A property, for many households, is the most important purchase in a lifetime. However, given the price of the property, the vast majority of purchases are made using a government mortgage loans contracted at a financial institution.

However, few potential buyers and even mortgage holders actually know the operation and calculation associated with this whole process. In a new **government mortgage loans**, customers must make several decisions about the variables of a mortgage contract. We will demonstrate the effect of each variable on the mortgage using a fictitious example.

**Value of the government mortgage loans**

Take for granted that we would like to purchase a property worth $ 250,000 and our initial down payment is $ 50,000. The amount of $ 200,000 will have to be financed by a mortgage and will be disbursed by the financial institution, that is, the financial institution will give the money to the seller through the notary. From now on, this amount becomes a debt for the individual, who will have to repay a portion of this mortgage on a periodic basis.

The origin of the word mortgage explains very well the concept. The equivalent of the mortgage in English “mortgage” takes its sources of the French language. The prefix “death” and the suffix “pledge” (collateral for a debt) can literally be translated today as a loan as collateral for property that dies when the debt is settled. Indeed, the financial institution retains the right to the real estate until the last payment of the mortgage. In case of non-payment, she can take possession of the property.

**Interest rate**

Now that we know we need to borrow $ 200,000, the next step is to get a **government mortgage** loans rate for the loan. This rate may vary from institution to institution but take a fixed rate of 3.5% per year for our simulation. Mortgages with variable rates (rates that may change over time) will be dealt with in a future article. What is the effect of this fixed rate on our payments?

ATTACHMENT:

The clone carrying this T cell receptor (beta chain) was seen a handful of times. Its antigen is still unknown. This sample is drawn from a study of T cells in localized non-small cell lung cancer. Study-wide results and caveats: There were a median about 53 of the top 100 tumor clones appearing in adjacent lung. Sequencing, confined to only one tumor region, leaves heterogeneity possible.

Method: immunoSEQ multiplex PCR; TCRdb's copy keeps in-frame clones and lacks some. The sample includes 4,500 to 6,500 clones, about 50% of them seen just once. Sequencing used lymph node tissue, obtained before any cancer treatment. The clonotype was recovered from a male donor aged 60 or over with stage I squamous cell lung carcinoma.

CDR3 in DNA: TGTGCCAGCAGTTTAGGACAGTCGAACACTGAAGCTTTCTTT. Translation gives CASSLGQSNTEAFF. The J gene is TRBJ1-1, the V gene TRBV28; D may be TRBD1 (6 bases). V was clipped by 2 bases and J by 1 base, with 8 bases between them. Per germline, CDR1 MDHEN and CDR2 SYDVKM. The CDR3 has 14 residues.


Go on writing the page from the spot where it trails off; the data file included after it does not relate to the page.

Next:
**Term of interest**

With the rate comes a term for interest. For example, a financial institution may display a fixed rate of 3.5% per year for a period of 5 years. This means that regardless of the movement of interest rates in the markets, up or down, your rate will stay fixed for the next 5 years. This will therefore provide some stability because you will be certain that your payments will not increase due to fluctuations in economic cycles. You sign an agreement with the financial institution for the next 5 years.

At the end of the 5 years, you must renew with the rates offered at that time. It is here that the term of interest becomes important. If we take a shorter term, for example for a term of one year or 2 years for interest terms, our rate will be smaller compared to the rates offered for 5-year terms. However, the maturity of the term will come sooner, and if rates have risen during this period, we will be forced to renew with a higher rate. For example, if the current term for a 2 year government mortgage loans is 3.5% and the term for a 4 year mortgage is 4%, many may prefer the lower 3.5%. However, if interest rates rise in the coming years,

**Scenario 1: Rate of 3.5% for Year 1 and Year 2, rate of 5% for Year 3 and Year 4****Scenario 2: Rate of 4% for each of the 4 years**

The rise in interest rates has therefore favored the stability that Scenario 2 offers us. However, the opposite would be true if interest rates had fallen years after taking out the mortgage. Scenario 1 would have been a winner. You have to make a decision on interest rates based on the forecast of interest rates for the next few years.

**Amortization period**

The amortization period is the length of time it will take before our mortgage is repaid in full with the financial institution. The market trend is to choose 25 years for this variable. This will vary our periodic payments. Of course, if a person chooses a 15-year **amortization term**, the payments will be higher compared to someone who chooses a 25-year term. The maximum term of insurable depreciation previously was 35 years in 2008, reduced to 30 years in 2011, and again reduced to 25 years in 2012. The concept of sustainability of Glenworth / CMHC will be addressed in a future article.

What is the benefit of taking a shorter amortization period if mandatory periodic payments are going to be higher? The answer is in the amount of interest we will save if we pay the balance of the mortgage faster. The following example will clarify everything.